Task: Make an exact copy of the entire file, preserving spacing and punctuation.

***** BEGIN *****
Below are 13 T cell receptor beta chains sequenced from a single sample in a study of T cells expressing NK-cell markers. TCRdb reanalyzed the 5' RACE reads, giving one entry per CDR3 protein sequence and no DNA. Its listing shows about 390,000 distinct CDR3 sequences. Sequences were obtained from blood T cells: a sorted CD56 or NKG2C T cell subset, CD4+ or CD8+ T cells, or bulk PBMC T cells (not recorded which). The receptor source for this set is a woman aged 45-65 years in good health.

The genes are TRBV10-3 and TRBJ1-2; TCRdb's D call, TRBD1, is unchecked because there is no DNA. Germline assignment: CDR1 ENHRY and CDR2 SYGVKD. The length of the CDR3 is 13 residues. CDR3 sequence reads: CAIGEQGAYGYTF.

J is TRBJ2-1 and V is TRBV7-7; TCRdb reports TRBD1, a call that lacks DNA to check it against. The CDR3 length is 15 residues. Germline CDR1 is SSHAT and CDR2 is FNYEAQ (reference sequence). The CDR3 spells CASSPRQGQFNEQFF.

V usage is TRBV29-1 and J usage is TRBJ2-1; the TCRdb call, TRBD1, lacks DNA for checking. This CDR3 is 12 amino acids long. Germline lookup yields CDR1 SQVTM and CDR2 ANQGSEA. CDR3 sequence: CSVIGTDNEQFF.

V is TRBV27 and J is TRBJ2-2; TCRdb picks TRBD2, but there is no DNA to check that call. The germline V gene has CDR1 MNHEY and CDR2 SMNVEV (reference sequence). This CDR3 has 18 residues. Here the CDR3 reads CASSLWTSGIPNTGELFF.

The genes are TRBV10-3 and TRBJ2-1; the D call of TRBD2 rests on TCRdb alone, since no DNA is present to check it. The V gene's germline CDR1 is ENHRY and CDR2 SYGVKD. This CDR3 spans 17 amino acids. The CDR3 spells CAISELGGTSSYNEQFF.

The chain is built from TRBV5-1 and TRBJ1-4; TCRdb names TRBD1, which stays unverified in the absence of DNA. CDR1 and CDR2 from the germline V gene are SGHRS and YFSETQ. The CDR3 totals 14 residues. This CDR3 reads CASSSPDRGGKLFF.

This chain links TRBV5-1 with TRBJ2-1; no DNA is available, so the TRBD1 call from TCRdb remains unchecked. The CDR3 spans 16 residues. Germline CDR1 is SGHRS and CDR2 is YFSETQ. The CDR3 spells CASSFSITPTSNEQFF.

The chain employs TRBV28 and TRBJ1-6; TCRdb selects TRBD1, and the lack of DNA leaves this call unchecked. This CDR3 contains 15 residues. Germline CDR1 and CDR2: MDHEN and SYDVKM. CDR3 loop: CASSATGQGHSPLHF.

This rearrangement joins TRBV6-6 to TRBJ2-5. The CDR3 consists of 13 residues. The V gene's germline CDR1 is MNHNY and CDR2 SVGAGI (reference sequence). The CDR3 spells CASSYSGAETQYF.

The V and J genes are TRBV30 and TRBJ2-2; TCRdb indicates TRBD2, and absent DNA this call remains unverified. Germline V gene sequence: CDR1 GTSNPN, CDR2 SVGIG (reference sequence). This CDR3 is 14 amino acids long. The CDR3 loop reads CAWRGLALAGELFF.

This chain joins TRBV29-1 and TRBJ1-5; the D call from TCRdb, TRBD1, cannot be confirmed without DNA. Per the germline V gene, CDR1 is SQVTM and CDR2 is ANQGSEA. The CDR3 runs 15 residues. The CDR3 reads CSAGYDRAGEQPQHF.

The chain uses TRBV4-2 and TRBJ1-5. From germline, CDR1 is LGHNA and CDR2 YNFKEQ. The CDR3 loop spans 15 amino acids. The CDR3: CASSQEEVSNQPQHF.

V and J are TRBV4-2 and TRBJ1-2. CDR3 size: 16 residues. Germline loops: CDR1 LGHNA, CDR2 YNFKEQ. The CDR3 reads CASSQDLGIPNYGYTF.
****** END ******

Below are 13 T cell receptor beta chains sequenced from a single sample in a study of T cells expressing NK-cell markers. TCRdb reanalyzed the 5' RACE reads, giving one entry per CDR3 protein sequence and no DNA. Its listing shows about 390,000 distinct CDR3 sequences. Sequences were obtained from blood T cells: a sorted CD56 or NKG2C T cell subset, CD4+ or CD8+ T cells, or bulk PBMC T cells (not recorded which). The receptor source for this set is a woman aged 45-65 years in good health.

The genes are TRBV10-3 and TRBJ1-2; TCRdb's D call, TRBD1, is unchecked because there is no DNA. Germline assignment: CDR1 ENHRY and CDR2 SYGVKD. The length of the CDR3 is 13 residues. CDR3 sequence reads: CAIGEQGAYGYTF.

J is TRBJ2-1 and V is TRBV7-7; TCRdb reports TRBD1, a call that lacks DNA to check it against. The CDR3 length is 15 residues. Germline CDR1 is SSHAT and CDR2 is FNYEAQ (reference sequence). The CDR3 spells CASSPRQGQFNEQFF.

V usage is TRBV29-1 and J usage is TRBJ2-1; the TCRdb call, TRBD1, lacks DNA for checking. This CDR3 is 12 amino acids long. Germline lookup yields CDR1 SQVTM and CDR2 ANQGSEA. CDR3 sequence: CSVIGTDNEQFF.

V is TRBV27 and J is TRBJ2-2; TCRdb picks TRBD2, but there is no DNA to check that call. The germline V gene has CDR1 MNHEY and CDR2 SMNVEV (reference sequence). This CDR3 has 18 residues. Here the CDR3 reads CASSLWTSGIPNTGELFF.

The genes are TRBV10-3 and TRBJ2-1; the D call of TRBD2 rests on TCRdb alone, since no DNA is present to check it. The V gene's germline CDR1 is ENHRY and CDR2 SYGVKD. This CDR3 spans 17 amino acids. The CDR3 spells CAISELGGTSSYNEQFF.

The chain is built from TRBV5-1 and TRBJ1-4; TCRdb names TRBD1, which stays unverified in the absence of DNA. CDR1 and CDR2 from the germline V gene are SGHRS and YFSETQ. The CDR3 totals 14 residues. This CDR3 reads CASSSPDRGGKLFF.

This chain links TRBV5-1 with TRBJ2-1; no DNA is available, so the TRBD1 call from TCRdb remains unchecked. The CDR3 spans 16 residues. Germline CDR1 is SGHRS and CDR2 is YFSETQ. The CDR3 spells CASSFSITPTSNEQFF.

The chain employs TRBV28 and TRBJ1-6; TCRdb selects TRBD1, and the lack of DNA leaves this call unchecked. This CDR3 contains 15 residues. Germline CDR1 and CDR2: MDHEN and SYDVKM. CDR3 loop: CASSATGQGHSPLHF.

This rearrangement joins TRBV6-6 to TRBJ2-5. The CDR3 consists of 13 residues. The V gene's germline CDR1 is MNHNY and CDR2 SVGAGI (reference sequence). The CDR3 spells CASSYSGAETQYF.

The V and J genes are TRBV30 and TRBJ2-2; TCRdb indicates TRBD2, and absent DNA this call remains unverified. Germline V gene sequence: CDR1 GTSNPN, CDR2 SVGIG (reference sequence). This CDR3 is 14 amino acids long. The CDR3 loop reads CAWRGLALAGELFF.

This chain joins TRBV29-1 and TRBJ1-5; the D call from TCRdb, TRBD1, cannot be confirmed without DNA. Per the germline V gene, CDR1 is SQVTM and CDR2 is ANQGSEA. The CDR3 runs 15 residues. The CDR3 reads CSAGYDRAGEQPQHF.

The chain uses TRBV4-2 and TRBJ1-5. From germline, CDR1 is LGHNA and CDR2 YNFKEQ. The CDR3 loop spans 15 amino acids. The CDR3: CASSQEEVSNQPQHF.

V and J are TRBV4-2 and TRBJ1-2. CDR3 size: 16 residues. Germline loops: CDR1 LGHNA, CDR2 YNFKEQ. The CDR3 reads CASSQDLGIPNYGYTF.